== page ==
- Complying with the full suspension or revocation time period
- Paying fines and other court costs
- Completing any jail sentence, prison term, or community service
- Obtaining a substance abuse assessment and complying with any recommendations including treatment or rehabilitation programs like:
- Inpatient Treatment
- Outpatient Treatment
- Follow Up Care
- ADETS (Alcohol Drug Education Traffic School) or coursework
- Paying the DWI license reinstatement fee $130 **
- Pay the $50 service fee and the $65 restoration fee **
**All NC DMV fees are subject to changeSubstance Abuse Assessment
Obtaining a substance abuse assessment and completing the recommended treatment may be ordered by the court as part of your sentence AND required by the NC DMV in order to reinstate your license.
Pursuant to N.C.G.S. 20-17.6, the NC DMV must receive a certificate of completion, also known as a 508 form, directly from an assessment agency (that has been approved by the N.C. Department of Health and Human Services) once treatment has been completed.
Where can I get an Alcohol Assessment?
Most assessment agencies like to review your Uniform Citation or breath test ticket (blood results).Ignition Interlock Device Requirement – The Blow and Go
If you were convicted of a DWI and your BAC level was .15 or more, an ignition interlock system may be required to be installed in your vehicle. Sometimes people call the IID the “blow and go.”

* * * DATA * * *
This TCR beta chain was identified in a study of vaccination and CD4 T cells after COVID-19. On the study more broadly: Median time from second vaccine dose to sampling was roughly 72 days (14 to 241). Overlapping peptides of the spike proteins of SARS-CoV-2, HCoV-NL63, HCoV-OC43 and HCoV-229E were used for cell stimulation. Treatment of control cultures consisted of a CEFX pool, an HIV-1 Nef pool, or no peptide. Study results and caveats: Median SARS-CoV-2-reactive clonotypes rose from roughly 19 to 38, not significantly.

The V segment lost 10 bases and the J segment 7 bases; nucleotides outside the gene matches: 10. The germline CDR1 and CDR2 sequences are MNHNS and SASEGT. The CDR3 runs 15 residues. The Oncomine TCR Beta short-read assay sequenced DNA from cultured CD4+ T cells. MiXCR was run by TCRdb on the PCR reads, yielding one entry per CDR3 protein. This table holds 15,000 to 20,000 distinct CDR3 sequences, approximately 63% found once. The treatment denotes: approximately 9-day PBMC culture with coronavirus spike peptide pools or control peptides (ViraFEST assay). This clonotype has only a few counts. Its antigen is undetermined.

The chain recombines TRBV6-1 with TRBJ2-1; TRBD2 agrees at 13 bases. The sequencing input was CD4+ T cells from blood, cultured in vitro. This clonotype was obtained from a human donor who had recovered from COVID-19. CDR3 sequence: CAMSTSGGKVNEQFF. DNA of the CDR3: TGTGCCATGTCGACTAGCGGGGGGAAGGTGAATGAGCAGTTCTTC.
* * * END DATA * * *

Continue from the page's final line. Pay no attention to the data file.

The date you can have the interlock system removed may vary.
We recommend contacting NC DMV prior to having the device removed to confirm you will receive full credit for the condition of restoration.What if My License is Suspended Indefinitely for Multiple DWI Convictions?
If the NC DMV has indefinitely suspended your license for other traffic tickets or criminal charges, you may be eligible to request a DMV restoration hearing. There is such a thing as a permanent revocation in North Carolina for multiple DWI convictions which may preclude this opportunity.
In order to determine whether you are eligible to request a hearing, you should consult with an attorney experienced in handling DMV matters.Questions About Getting Your License Reinstated After a DWI?
The attorneys at Powers Law Firm PA help people with a wide range of different legal matters in both North Carolina and South Carolina, including DWI in NC, DUI in SC, misdemeanors, felonies, traffic tickets, and expungements.
Attorney Bill Powers is licensed only in North Carolina. Attorney Chris Beddow is licensed in both South Carolina and North Carolina, as such Chris Beddow is solely responsible for handling all legal matters for the firm in South Carolina.
If you have been convicted of an impaired driving offense and have questions about reinstating your license (or getting an NC DMV restoration hearing), it is important to speak with experienced legal counsel.
For criminal charges, it doesn’t matter if it’s a misdemeanor or felony charge, we offer completely free and confidential consultations.